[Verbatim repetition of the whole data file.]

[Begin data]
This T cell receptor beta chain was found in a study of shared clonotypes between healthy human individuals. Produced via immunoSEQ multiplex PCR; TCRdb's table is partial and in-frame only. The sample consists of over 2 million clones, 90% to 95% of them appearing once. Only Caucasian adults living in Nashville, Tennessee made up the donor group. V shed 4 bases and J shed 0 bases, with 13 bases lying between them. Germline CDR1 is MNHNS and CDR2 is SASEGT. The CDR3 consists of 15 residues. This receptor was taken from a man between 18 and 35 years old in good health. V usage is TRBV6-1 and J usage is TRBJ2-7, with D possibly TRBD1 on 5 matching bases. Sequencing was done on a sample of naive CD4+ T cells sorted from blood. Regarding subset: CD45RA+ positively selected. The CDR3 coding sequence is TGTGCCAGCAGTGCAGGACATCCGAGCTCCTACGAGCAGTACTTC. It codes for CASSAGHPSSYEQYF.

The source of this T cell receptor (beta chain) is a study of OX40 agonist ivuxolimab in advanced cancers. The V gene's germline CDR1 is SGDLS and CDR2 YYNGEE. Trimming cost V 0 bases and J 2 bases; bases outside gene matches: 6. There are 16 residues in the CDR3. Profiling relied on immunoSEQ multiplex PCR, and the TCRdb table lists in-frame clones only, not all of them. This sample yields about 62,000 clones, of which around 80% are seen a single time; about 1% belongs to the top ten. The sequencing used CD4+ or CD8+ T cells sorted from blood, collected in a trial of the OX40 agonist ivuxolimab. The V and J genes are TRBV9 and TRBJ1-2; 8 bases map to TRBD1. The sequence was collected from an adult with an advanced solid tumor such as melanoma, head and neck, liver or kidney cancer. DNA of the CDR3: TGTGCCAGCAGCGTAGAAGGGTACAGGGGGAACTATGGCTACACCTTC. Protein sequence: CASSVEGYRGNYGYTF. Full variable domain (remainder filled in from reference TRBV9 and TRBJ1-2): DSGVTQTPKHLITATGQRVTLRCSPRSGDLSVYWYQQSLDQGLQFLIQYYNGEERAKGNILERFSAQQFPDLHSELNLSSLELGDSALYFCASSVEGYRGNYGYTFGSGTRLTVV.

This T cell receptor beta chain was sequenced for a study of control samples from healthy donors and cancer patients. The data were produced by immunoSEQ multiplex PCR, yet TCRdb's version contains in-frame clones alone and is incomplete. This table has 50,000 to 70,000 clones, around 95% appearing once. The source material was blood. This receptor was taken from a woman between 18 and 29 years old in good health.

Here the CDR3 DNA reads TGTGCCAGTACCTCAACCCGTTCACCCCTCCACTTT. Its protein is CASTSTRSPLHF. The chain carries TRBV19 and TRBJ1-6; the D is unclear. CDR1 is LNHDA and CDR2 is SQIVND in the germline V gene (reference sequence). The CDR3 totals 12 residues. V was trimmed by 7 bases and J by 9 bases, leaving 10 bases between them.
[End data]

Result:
This T cell receptor beta chain was found in a study of shared clonotypes between healthy human individuals. Produced via immunoSEQ multiplex PCR; TCRdb's table is partial and in-frame only. The sample consists of over 2 million clones, 90% to 95% of them appearing once. Only Caucasian adults living in Nashville, Tennessee made up the donor group. V shed 4 bases and J shed 0 bases, with 13 bases lying between them. Germline CDR1 is MNHNS and CDR2 is SASEGT. The CDR3 consists of 15 residues. This receptor was taken from a man between 18 and 35 years old in good health. V usage is TRBV6-1 and J usage is TRBJ2-7, with D possibly TRBD1 on 5 matching bases. Sequencing was done on a sample of naive CD4+ T cells sorted from blood. Regarding subset: CD45RA+ positively selected. The CDR3 coding sequence is TGTGCCAGCAGTGCAGGACATCCGAGCTCCTACGAGCAGTACTTC. It codes for CASSAGHPSSYEQYF.

The source of this T cell receptor (beta chain) is a study of OX40 agonist ivuxolimab in advanced cancers. The V gene's germline CDR1 is SGDLS and CDR2 YYNGEE. Trimming cost V 0 bases and J 2 bases; bases outside gene matches: 6. There are 16 residues in the CDR3. Profiling relied on immunoSEQ multiplex PCR, and the TCRdb table lists in-frame clones only, not all of them. This sample yields about 62,000 clones, of which around 80% are seen a single time; about 1% belongs to the top ten. The sequencing used CD4+ or CD8+ T cells sorted from blood, collected in a trial of the OX40 agonist ivuxolimab. The V and J genes are TRBV9 and TRBJ1-2; 8 bases map to TRBD1. The sequence was collected from an adult with an advanced solid tumor such as melanoma, head and neck, liver or kidney cancer. DNA of the CDR3: TGTGCCAGCAGCGTAGAAGGGTACAGGGGGAACTATGGCTACACCTTC. Protein sequence: CASSVEGYRGNYGYTF. Full variable domain (remainder filled in from reference TRBV9 and TRBJ1-2): DSGVTQTPKHLITATGQRVTLRCSPRSGDLSVYWYQQSLDQGLQFLIQYYNGEERAKGNILERFSAQQFPDLHSELNLSSLELGDSALYFCASSVEGYRGNYGYTFGSGTRLTVV.

This T cell receptor beta chain was sequenced for a study of control samples from healthy donors and cancer patients. The data were produced by immunoSEQ multiplex PCR, yet TCRdb's version contains in-frame clones alone and is incomplete. This table has 50,000 to 70,000 clones, around 95% appearing once. The source material was blood. This receptor was taken from a woman between 18 and 29 years old in good health.

Here the CDR3 DNA reads TGTGCCAGTACCTCAACCCGTTCACCCCTCCACTTT. Its protein is CASTSTRSPLHF. The chain carries TRBV19 and TRBJ1-6; the D is unclear. CDR1 is LNHDA and CDR2 is SQIVND in the germline V gene (reference sequence). The CDR3 totals 12 residues. V was trimmed by 7 bases and J by 9 bases, leaving 10 bases between them.